The modern world is likely home to more concrete jungles than natural ones, and although we've been using the material for hundreds of years, the recipe can always use some improvement. Researchers at Rice University have found a way to "program" cement particles into specific shapes in order to make concrete that's stronger, less porous, and more environmentally friendly.

It may not seem like the most exciting stuff in the world, but concrete has had some pretty intriguing advances over the last few years, making the material more fire-resistant, bendable, and even self-healing.


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To make their improvements, the Rice researchers looked to the nano scale, studying how calcium-silicate hydrate (C-S-H) cement crystallized, and used that to synthesize C-S-H particles of specific shapes. Rather than the amorphous blobs that these particles normally form, the team turned them into cubes, rectangular prisms, dendrites, core-shells and rhombohedra, which are able to pack together more densely. The end result is concrete that's better at keeping water out and preventing it from destroying the material from the inside.

"We call it programmable cement," says Rouzbeh Shahsavari, lead author of the study. "The great advance of this work is that it's the first step in controlling the kinetics of cement to get desired shapes. We show how one can control the morphology and size of the basic building blocks of C-S-H so that they can self-assemble into microstructures with far greater packing density compared with conventional amorphous C-S-H microstructures."

To guide the particles to form these shapes, the team added surfactant compounds and calcium silicate with a positive or negative charge, before exposing the C-S-H mix to carbon dioxide and ultrasound. Changing the amount of calcium silicate affected the shapes that the particles would take on: less of it made for more spherical shapes and smaller cubes, while adding more calcium silicate led to clumps of spheres and interlocking cubes.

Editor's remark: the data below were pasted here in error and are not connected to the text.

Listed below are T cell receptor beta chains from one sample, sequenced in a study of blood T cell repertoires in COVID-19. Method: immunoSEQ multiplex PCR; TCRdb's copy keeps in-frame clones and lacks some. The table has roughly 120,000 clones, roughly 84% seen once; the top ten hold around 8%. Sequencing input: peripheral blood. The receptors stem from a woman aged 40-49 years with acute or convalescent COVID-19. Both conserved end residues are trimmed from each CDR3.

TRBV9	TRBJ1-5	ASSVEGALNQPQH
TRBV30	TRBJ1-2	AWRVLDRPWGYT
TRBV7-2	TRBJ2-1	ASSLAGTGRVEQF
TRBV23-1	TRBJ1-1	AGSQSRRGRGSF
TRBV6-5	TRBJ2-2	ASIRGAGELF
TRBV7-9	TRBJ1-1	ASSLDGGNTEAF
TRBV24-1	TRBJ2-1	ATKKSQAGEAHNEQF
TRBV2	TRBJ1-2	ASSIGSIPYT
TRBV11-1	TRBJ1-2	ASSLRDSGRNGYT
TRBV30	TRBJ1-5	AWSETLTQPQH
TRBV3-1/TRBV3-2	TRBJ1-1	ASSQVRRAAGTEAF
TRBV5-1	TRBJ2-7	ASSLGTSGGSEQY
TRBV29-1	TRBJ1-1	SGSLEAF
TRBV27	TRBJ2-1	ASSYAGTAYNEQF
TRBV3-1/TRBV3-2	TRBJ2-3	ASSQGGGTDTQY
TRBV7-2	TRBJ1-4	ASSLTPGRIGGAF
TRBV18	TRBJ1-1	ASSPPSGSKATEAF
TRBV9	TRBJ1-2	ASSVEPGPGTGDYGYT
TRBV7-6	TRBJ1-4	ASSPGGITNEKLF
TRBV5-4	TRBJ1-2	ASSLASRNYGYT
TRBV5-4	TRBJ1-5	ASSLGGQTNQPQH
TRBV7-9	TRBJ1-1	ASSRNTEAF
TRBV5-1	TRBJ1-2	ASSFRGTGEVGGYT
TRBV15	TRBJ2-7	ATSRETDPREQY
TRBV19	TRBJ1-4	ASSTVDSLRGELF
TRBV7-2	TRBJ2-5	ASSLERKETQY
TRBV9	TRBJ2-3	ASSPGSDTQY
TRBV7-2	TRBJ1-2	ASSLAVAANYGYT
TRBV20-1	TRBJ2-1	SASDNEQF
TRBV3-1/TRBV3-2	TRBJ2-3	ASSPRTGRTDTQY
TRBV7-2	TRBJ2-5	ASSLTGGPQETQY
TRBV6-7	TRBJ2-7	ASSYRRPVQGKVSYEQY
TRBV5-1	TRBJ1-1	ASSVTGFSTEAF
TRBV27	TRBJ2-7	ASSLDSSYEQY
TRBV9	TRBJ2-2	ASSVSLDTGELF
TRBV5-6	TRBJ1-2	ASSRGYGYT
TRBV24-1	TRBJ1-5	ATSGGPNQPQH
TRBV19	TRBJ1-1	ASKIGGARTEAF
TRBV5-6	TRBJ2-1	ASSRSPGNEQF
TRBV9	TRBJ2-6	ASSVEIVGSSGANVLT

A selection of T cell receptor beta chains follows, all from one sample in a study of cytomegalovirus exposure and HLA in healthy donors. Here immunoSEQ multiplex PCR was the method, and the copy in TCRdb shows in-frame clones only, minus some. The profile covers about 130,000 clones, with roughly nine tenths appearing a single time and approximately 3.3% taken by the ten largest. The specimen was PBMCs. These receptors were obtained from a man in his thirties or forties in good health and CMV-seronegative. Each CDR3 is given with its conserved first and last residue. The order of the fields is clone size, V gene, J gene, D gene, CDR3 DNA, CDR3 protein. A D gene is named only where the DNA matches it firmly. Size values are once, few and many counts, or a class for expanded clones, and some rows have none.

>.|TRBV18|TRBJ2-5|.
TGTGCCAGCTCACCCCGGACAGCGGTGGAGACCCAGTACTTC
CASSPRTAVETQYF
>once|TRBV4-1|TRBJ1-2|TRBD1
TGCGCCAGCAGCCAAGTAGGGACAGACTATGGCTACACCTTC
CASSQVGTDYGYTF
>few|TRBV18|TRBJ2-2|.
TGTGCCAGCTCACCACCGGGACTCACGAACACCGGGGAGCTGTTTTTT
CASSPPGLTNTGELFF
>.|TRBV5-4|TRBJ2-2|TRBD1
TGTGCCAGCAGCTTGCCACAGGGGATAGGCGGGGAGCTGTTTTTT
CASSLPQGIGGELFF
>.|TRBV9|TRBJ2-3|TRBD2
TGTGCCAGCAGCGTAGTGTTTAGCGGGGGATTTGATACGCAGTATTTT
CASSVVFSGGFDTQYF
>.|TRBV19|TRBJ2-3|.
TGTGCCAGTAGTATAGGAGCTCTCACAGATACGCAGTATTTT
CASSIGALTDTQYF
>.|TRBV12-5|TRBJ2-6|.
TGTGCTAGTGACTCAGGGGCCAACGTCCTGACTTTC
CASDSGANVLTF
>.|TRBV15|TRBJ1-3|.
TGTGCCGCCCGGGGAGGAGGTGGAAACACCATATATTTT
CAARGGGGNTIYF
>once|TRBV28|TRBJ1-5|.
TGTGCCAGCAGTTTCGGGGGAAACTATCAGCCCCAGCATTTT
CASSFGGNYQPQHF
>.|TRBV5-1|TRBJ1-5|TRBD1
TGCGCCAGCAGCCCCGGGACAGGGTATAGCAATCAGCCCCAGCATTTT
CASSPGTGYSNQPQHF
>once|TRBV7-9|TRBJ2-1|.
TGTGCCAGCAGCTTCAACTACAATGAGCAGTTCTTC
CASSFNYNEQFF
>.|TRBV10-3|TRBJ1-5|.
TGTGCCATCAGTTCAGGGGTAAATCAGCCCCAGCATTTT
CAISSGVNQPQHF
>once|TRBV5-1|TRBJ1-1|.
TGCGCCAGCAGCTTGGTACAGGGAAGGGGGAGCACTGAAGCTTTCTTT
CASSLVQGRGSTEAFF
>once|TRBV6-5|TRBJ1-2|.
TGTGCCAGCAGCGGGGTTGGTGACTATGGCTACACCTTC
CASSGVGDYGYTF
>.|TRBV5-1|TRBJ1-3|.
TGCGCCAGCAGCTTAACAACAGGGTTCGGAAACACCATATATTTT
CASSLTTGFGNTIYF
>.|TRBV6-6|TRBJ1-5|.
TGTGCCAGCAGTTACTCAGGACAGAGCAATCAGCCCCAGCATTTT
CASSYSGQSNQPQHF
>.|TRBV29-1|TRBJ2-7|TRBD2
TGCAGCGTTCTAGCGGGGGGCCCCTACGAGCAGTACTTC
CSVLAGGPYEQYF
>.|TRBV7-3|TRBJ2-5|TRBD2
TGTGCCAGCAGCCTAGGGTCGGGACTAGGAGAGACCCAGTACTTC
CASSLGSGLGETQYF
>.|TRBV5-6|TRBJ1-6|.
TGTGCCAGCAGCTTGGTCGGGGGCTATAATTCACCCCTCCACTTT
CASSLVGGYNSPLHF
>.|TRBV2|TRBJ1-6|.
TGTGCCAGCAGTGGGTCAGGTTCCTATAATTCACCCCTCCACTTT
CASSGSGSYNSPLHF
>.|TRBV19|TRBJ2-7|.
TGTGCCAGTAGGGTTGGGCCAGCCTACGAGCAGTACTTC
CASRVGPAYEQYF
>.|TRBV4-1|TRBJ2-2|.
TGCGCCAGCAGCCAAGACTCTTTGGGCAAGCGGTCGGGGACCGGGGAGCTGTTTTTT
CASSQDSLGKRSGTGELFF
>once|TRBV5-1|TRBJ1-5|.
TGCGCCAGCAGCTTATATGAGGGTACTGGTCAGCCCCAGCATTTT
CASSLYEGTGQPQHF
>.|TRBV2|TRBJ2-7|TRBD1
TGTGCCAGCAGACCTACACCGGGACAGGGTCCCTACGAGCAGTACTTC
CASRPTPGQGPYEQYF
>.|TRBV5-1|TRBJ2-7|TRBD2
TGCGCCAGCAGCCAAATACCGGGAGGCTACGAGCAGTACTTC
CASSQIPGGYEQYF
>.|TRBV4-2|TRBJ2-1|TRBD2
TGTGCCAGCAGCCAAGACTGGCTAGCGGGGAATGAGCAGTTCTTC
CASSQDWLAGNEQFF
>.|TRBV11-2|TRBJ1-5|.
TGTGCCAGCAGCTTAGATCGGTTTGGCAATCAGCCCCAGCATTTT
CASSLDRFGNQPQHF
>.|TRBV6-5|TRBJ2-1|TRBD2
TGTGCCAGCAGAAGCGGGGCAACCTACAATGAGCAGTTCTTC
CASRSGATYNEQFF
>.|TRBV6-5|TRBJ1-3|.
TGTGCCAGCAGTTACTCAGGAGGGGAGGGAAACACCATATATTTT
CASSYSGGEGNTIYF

After about 25 minutes, these crystal "seeds" formed around the surfactants, and instructed other nearby molecules to self-assemble into larger versions of those shapes. The team was able to control the amount, size and shape of these final particles by adjusting the original seeds' concentration, temperature and the duration of the creation process. This information was then mapped into a unified morphology diagram that can be shared with manufacturers and builders, to allow them to engineer concrete that has specific desired properties.

"The seed particles form first, automatically, in our reactions, and then they dominate the process as the rest of the material forms around them," says Shahsavari. "That's the beauty of it. It's in situ, seed-mediated growth and does not require external addition of seed particles, as commonly done in the industry to promote crystallization and growth."

To test the strength of the different-shaped particles, the team used a nanoindenter with a diamond tip to crush hundreds of individual particles one by one, producing detailed mechanical data.

"Other research groups have tested bulk cement and concrete, but no group had ever probed the mechanics of single C-S-H particles and the effect of shape on mechanics of individual particles," says Shahsavari.

Concrete production is one of the biggest culprits in greenhouse gas emissions, and although recent research suggests that the material may be a significant carbon sink that offsets much of its own environmental cost, finding ways to reduce the amount of cement manufactured is still a priority. To that end, the Rice team's new technique has several advantages.

"One is that you need less of it because it is stronger," explains Shahsavari. "This stems from better packing of the cubic particles, which leads to stronger microstructures. The other is that it will be more durable. Less porosity makes it harder for unwanted chemicals to find a path through the concrete, so it does a better job of protecting steel reinforcement inside."

The research was published in the Journal of Materials Chemistry A.

Source: Rice University

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